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Who is ElectroGas Malta and what is its main purpose in Malta?

ElectroGas Malta Ltd is a private entity, responsible for the construction and operation of the Malta LNG to Power Project, providing safe and reliable gas powered electricity for the first time to the Maltese Islands. Natural gas is the cleanest fossil fuel and CCGTs are the most efficient way to use that fuel for power generation, so the ElectroGas project is beneficial for Malta’s environment.

Design of the facilities began in late 2013 after the conclusion of the Enemalta tender process where the ElectroGas Malta consortium was selected. Construction began with the clearing of the power plant and regasification sites in the winter of 2014 and were finalised in 2017.

The ElectroGas Malta Facilities consist of four main parts:

1) A Floating Storage Unit – An LNG cargo vessel which has been converted specifically for this project.

2) The Jetty – The FSU is berthed on a custom built jetty, purposely constructed to carry the LNG to shore so that it can be regasified.

3) The regasification compound – The third main part of the facilities, where the LNG is converted back to natural gas, a clean fuel alternative for Malta.

4) D3 & D4 – The natural gas is piped towards Enemalta’s D3 unit and also to D4, a new combined cycle power plant, and the fourth component of the ElectroGas Malta installation. Siemens Industrial Turbines have designed this highly efficient and flexible arrangement of 3 x SGT800 Turbines, each with its own bypass stack and HRSG which then combine to feed steam into a single SGT900 steam turbine.


EGM was one of 18 bidders who expressed an interest in the Enemalta contract.

The combined international and local experience of EGM ensured that it was able to meet all the requirements of the Enemalta tender for the most cost-effective price.

Enemalta awarded EGM the contract in 2013.


One of the requirements of the Enemalta contract was for the supply of LNG at a fixed price for five years.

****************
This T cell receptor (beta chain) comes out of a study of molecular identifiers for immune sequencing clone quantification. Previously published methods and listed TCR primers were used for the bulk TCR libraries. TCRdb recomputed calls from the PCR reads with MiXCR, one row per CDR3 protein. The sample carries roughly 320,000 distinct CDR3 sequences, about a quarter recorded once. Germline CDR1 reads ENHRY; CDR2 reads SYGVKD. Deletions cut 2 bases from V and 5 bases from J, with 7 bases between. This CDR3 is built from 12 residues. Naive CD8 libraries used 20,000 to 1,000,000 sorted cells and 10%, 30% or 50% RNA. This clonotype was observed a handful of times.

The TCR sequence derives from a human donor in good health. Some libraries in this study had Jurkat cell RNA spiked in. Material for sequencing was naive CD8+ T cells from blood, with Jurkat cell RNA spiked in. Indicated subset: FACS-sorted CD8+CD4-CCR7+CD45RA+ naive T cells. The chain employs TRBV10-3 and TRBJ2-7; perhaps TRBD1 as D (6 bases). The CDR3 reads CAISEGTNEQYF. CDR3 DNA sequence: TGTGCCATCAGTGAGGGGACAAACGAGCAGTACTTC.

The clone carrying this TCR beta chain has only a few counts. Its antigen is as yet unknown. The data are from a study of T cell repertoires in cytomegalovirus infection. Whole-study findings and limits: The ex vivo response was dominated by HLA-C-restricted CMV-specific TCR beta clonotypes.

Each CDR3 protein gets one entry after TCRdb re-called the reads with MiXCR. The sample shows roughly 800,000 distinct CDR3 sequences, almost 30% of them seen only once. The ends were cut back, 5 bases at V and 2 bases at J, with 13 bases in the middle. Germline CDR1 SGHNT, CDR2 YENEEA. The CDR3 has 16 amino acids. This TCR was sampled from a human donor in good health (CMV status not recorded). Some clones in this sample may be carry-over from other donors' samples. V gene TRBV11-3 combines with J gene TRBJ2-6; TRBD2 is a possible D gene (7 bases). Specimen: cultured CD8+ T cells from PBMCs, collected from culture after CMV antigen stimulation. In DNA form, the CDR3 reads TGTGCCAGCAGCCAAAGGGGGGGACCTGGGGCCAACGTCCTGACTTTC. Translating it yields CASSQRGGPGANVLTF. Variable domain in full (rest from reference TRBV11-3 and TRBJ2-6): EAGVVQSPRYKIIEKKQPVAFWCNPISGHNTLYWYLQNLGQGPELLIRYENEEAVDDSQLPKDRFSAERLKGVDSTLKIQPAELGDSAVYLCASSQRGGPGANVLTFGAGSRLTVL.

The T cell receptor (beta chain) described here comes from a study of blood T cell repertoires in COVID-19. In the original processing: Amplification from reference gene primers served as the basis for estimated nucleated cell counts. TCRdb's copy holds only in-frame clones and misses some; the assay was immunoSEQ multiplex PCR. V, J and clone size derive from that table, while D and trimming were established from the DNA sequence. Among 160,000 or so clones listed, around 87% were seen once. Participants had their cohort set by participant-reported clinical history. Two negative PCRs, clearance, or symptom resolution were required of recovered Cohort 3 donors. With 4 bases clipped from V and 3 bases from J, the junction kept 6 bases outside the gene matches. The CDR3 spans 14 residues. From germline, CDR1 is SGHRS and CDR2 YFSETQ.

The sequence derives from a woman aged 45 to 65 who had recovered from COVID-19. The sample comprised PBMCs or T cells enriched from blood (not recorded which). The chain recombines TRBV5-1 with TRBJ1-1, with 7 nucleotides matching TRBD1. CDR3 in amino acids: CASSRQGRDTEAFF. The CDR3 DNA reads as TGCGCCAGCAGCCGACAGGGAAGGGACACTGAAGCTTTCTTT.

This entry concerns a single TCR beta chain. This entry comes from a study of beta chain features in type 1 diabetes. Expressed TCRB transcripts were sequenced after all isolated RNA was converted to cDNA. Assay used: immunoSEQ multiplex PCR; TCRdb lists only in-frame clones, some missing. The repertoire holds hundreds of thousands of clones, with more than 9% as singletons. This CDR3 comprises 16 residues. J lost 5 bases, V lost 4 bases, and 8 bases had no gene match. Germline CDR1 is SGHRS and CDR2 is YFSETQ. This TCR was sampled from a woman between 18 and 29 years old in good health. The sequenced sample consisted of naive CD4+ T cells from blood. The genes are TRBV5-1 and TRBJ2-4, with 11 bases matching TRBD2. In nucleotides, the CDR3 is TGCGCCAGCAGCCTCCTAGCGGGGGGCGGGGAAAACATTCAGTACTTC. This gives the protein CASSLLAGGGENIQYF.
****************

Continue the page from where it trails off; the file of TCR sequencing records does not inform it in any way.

EGM, oversaw and arranged for the delivery of this requirement through a contract with SOCAR in 2017. SOCAR was able to source secure LNG supplies, arrange for delivery to Malta and to manage the risks associated with fixed term commodities contracts.

The terms of the contract ensured that SOCAR received payment for volumes of LNG delivered and not based on the price of gas at the time.

Regular deliveries of LNG began in April 2017.

How much land is required for an LNG facility?

The amount of land required for an LNG facility depends on how much store at any given time and that depends on what you would use it for. We shall be using the natural gas derived from our LNG facilities to power two power station units located in Delimara.

As space on land in Malta is very limited, and because of the results of the initial safety studies carried out on the project, the chosen method of storage for the ElectroGas Malta project was on-board an FSU (Floating Storage Unit). This means that we would not need to take up space on land for storage, but only need the room for regasification. We are able to store 125,000 cubic metres of LNG safely on board the FSU. LNG is piped onshore for regasification.

The onshore gas facility is approx. 8,000 square metres with a pipeline feeding the two power plants D3 and D4. The ElectroGas Malta D4 power plant built by Siemens occupies around 12,000 square metres.

An important factor when building this plant was limiting its footprint and environmental impact. If the plant were to be fully land based, also storing LNG in land-based tanks, the plant would have had to be more than double its current size. This was an integral factor leading to the decision of FSU storage.

How was the location of Delimara selected and why does it have potential?

Safety studies carried out prior to the tendering process for this station identified two potential sites. One was at Marsa near the existing Marsa Power Station, and the other at Delimara. In the end Delimara was chosen as the preferable option.